This guide is for compiling FORTE for the Raspberry Pi. For information about the parameters to be used, go to Parameters.
Raspberry Pi (RPI) is one of the most famous low-cost embedded systems. In its third generation, the Raspberry Pi 3 was launched in February 2016. It has a 1.2GHz 64-bit quad-core ARMv8 CPU, 1 GB RAM and several I/O options, among them a 40 pin header. The operating system is loaded from a SD card, so it can support many OS. The most popular one is the Debian-based Raspbian. 4diac FORTE previously used the wiringPi library, but it has changed to use the sysFs virtual file system.
This tutorial explains first how to compile 4diac FORTE in the RPI, or even cross-compile, and how to easily use the I/O Function Blocks in 4diac FORTE to control the 40 pin header.
This tutorial doesn't show the details of how to make the RPI run, but if you never used before, you should know that beside the RPI board, you need a source power that is connected to the mini-USB port and a mini-SD card. The RPI can be connected to a screen, mouse and keyboard through the HDMI and USB ports, but you also can connect to it headless, meaning that you connect through ssh using the Ethernet or a usb-wifi connector. There are plenty of tutorials on how to access the RPI, so this tutorial assumes that you have access to the command line of the RPI, through ssh or directly on it using the GUI, and that the RPI has Internet access.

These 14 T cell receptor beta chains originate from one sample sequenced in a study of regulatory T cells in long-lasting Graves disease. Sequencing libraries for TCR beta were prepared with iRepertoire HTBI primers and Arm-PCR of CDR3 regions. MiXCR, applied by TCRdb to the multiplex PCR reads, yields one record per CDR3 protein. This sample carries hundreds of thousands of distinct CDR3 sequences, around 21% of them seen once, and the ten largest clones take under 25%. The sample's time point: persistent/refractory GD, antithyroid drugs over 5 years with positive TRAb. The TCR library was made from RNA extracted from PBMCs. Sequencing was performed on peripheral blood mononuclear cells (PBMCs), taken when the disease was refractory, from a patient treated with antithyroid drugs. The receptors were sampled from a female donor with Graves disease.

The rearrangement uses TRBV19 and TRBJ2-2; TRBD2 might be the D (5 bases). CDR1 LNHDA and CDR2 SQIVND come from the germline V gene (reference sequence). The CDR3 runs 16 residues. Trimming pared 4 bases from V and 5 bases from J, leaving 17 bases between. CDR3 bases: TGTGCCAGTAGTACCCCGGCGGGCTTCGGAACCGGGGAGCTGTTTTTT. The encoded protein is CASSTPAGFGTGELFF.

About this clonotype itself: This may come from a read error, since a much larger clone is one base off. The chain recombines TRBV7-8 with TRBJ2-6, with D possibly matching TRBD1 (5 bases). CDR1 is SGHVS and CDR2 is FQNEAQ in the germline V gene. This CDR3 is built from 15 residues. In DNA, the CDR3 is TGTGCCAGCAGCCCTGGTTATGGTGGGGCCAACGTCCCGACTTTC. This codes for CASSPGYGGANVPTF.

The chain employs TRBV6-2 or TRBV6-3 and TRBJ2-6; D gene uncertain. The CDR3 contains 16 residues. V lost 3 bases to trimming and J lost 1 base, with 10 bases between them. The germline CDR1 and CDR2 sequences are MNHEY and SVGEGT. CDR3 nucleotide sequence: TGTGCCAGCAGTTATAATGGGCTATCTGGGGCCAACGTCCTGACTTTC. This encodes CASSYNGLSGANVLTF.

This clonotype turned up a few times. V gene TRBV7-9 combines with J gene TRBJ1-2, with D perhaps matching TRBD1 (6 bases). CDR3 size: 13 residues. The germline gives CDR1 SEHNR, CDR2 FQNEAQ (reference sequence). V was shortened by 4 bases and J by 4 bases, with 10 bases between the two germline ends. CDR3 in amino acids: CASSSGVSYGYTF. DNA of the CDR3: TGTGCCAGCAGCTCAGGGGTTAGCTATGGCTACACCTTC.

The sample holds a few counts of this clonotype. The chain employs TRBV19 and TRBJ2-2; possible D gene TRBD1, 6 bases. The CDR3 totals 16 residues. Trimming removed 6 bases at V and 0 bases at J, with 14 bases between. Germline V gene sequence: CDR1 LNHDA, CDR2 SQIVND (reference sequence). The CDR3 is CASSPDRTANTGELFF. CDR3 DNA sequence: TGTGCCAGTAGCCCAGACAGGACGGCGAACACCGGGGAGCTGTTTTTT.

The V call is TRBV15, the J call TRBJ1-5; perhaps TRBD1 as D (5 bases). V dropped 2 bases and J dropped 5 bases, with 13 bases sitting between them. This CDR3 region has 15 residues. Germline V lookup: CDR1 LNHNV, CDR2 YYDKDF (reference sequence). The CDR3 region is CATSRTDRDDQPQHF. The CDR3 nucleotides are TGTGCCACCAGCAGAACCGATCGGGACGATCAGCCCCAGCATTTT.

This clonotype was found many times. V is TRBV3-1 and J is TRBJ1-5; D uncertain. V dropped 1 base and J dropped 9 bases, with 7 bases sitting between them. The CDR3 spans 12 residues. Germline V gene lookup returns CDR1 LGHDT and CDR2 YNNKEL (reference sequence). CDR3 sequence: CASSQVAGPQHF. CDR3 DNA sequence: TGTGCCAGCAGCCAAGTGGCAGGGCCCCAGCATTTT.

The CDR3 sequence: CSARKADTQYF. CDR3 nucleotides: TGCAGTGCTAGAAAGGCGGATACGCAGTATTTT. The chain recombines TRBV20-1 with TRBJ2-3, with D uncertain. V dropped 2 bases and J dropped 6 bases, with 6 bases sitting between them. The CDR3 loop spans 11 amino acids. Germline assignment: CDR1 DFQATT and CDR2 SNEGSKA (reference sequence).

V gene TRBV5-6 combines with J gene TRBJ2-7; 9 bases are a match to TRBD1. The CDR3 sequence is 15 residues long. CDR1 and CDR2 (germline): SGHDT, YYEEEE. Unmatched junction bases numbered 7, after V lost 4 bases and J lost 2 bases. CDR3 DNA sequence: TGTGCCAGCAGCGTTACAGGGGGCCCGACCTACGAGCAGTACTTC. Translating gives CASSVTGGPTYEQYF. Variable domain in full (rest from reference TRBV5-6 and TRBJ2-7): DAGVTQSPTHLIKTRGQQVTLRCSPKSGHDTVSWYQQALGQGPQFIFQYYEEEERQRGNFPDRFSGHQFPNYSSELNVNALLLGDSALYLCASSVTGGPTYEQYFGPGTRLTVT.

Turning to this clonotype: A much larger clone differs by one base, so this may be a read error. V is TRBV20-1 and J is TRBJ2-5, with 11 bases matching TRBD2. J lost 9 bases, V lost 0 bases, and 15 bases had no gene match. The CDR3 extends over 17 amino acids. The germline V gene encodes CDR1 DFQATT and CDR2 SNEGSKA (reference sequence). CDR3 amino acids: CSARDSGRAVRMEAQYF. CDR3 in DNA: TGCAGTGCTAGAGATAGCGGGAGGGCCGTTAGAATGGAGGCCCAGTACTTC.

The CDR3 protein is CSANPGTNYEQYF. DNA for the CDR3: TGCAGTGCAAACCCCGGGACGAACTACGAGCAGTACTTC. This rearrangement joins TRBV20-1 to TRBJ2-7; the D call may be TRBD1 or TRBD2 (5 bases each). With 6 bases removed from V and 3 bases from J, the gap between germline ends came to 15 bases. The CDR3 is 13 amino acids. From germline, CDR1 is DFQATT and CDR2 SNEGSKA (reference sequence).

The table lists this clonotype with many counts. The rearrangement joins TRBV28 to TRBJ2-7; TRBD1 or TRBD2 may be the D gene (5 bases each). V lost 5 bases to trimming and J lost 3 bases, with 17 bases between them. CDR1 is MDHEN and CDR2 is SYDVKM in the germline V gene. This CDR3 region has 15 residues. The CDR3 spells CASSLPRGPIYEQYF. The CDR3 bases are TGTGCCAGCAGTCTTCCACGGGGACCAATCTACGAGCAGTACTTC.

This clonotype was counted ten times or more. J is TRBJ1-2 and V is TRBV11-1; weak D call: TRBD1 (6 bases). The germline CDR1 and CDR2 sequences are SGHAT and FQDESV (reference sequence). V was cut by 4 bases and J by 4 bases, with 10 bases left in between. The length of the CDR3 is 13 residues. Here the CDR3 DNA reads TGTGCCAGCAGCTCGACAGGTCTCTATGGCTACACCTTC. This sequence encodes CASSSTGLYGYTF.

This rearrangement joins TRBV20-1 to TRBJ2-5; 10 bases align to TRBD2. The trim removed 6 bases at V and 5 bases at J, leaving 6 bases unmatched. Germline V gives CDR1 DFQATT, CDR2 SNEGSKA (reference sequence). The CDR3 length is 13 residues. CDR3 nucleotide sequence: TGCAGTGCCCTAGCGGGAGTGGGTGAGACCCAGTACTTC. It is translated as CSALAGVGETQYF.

You will need to add the SysFs module to the compilation. In order to that, you will need to change the setup_posix.sh file, using your preferred text editor. In the file you will find a line that starts with cmake -G "Unix Makefiles" -DFORTE_ARCHITECTURE=Posix. At the end of the line, add -DFORTE_MODULE_SysFs=ON. This will enable the interface to the 40 pin header of the RPI. Save the file, exit the editor and execute:
When no error occurs, the command creates a folder in bin/posix where all the files to compile 4diac FORTE are stored. Access the folder if not already there.
The RPI is a very powerful computer, but when developing a project, one sometimes has to compile 4diac FORTE many times. As the RPI is slow compared to the power of a desktop computer, cross-compiling is useful. It allows to compile on your desktop machine, and then send the executable to the RPI.
You will need the 4diac FORTE source code, and the same additional tools used in the preparation, except CMake because CMake-GUI will be needed in this case.
A list with all variables of 4diac FORTE in red should be shown in CMake as the picture below.
Now that you installed the required tools, it's time to start using them. Take a look at the following tutorials:
Step 0 - 4diac IDE Overview
If you want to compile 4diac FORTE for another platform or want to know more about that, here's a quick link back:
Install Eclipse 4diac
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